April 25, 2018

No, this blog is not telling transgender people that they should not transition

A recent reddit-discussion indicates that some trans people have interpreted this blog to mean that crossdreamers are not gender dysphoric and that they do not have to transition. 

For  a couple of years now I have experienced som rather nasty attacks over at the reddit transgender subreddit.

The comments themselves have never been very clear about what it is that causes this animosity.  I have suspected the attackers have been truscum or transgender separatists who hate the idea of "real transgender people" having anything in common with "transvestites" and "fetishists".

That may still be true, but a recent discussion over at the forum indicates that there is something more. Some of them clearly blames me for having put their transitioning process on hold.

I wish there was simple test to determine if you should transition,  but there isn't. Photo: natasaadzic
One participant, Denika Mae, put it this way:
It has been 4 years since I've been on your site. Up until the point I had to come out, I absolutely used your site and essays to believe I wasn't "That kind of trans person" in relation to needing to transition, and that normal people live with these feelings every day until I was suicidal. 
You can't control what people do with the stuff you put out there, so I can't blame you for that, but your rhetoric is responsible for giving me excuses to delude myself for years until I was in a very dangerous emotional place, and couldn't lie to myself anymore. In fact, the only sites that've done me more of a disservice are the COGIATI test site and the old sites for WPATH and Benjiman protocols. 
I take this very seriously, as my goal with my blogs have been very much the opposite: To give closeted transgender women and men the language and facts needed to determine for themselves.

Here is my reply:

"I am truly surprised that people may read my site to mean that gender dysphoric transgender people should not transition.

I have spent some 10 year trying to explain that being a crossdreamer and experiencing cross-gender fantasies does not mean that you are not transsexual (to use the medical term).  I have argued that crossdreaming can be a valid expression of gender dysphoria and that all who experience distress from their such feelings should seek help. Indeed, I have been criticized by some crossdreamers for saying that all MTF crossdreamers are transgender women.

And now you tell me that some visitors to my site believe that I am telling them not to transition. I have never done that. Never.

I guess one possible explanation for this misunderstanding is that they – due to external as well as internalized transphobia – are desperately looking for a way out of their dilemma.  What you say about your own reading of my blog, indicates as much. Since my sites include narratives about crossdreamers who are not dysphoric and do not plan to transition, they latch on to that, telling themselves that "that is me! I am not a trans woman" (or a trans man, as that might be).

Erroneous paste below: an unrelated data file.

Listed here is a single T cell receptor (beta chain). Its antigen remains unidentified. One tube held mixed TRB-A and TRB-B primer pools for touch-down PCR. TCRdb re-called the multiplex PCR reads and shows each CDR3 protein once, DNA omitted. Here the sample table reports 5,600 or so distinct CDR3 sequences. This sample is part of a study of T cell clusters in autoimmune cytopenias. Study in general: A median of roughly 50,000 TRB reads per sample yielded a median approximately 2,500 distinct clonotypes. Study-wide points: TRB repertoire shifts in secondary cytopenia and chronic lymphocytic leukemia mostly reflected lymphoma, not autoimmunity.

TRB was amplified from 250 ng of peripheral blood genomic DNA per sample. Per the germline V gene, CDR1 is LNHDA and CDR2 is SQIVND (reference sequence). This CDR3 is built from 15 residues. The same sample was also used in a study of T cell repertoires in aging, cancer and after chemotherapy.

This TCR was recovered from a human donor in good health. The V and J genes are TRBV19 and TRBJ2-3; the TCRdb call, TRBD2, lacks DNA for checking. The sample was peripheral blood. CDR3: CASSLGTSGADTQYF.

And I suppose some may interpret the fact that I have not transitioned to mean that they should neither.

Still, it requires a very superficial reading of my blogs to interpret me this way.

I am very much aware of how vulnerable my readers are. I am also very much aware of how diverse they are, also as regards gender identity and sexuality. Which is why I always tell crossdreamers in need to get help,  and that they should consider the possibility that they are suffering from gender dysphoria very seriously.

I have also been very clear about my own life.  The fact that I have not transitioned is not an example I recommend  others to follow. I am struggling with severe gender dysphoria every day. Under different circumstances I would definitely have transitioned.

Moreover, I have written numerous articles about crossdreamers who have found out that they are gender dysphoric and who have transitioned, and I have presented a large number of trans activists and their thoughts about  toxic and invalidating terms like "autogynephilia" and how transitioning made them whole.

On the other hand: I cannot write that all crossdreamers are gender dysphoric transsexuals and that all should transition. Many of my readers are somewhere else on the continuum. One third of them report severe gender dysphoria, the rest do not.

Even if we argue that a significant portion of those who say that they experience no or little dysphoria are deluding themselves, there will still be a significant number for whom crossdreaming is just a way of expressing another side of themselves, and not a full blown gender identity.

I cannot tell them who they are. I don't have the right to do so.

I know that most of the suffering transgender people go through is caused by a bigoted and unforgiving society and that many suppress their own identity, but in spite of that: The only person who can know if someone is truly transsexual is that person.

All people like you and me can do is to help them sort through the debris of broken childhoods and shattered self-images, so that they, themselves,  can get to the core of who they truly are."

You are the one that decide

Let me  make this very clear: If you, my reader, is a person who experience strong and continuous distress from your crossdreaming, that might perfectly well be an expression of severe gender dysphoria.

The American psychiatric manual, the DSM-5, says this about gender dysphoria:
Gender dysphoria refers to the distress that may accompany the incongruence between one's experienced or expressed gender and one's assigned gender. Although not all individuals will experience distress as result of such incongruence, many are distressed if the desired physical interventions by means of hormones and/or surgery are not available.
As you can see, not even the DSM-5 has a clear cut definition that removes all doubt about what a transgender person should do transition wise. Life is not like that. Gender is not like that.

This is why you must read this blog as repository of facts, terms, stories and ideas you can use on your own journey in order to find out who you truly are. No one else but you can do that.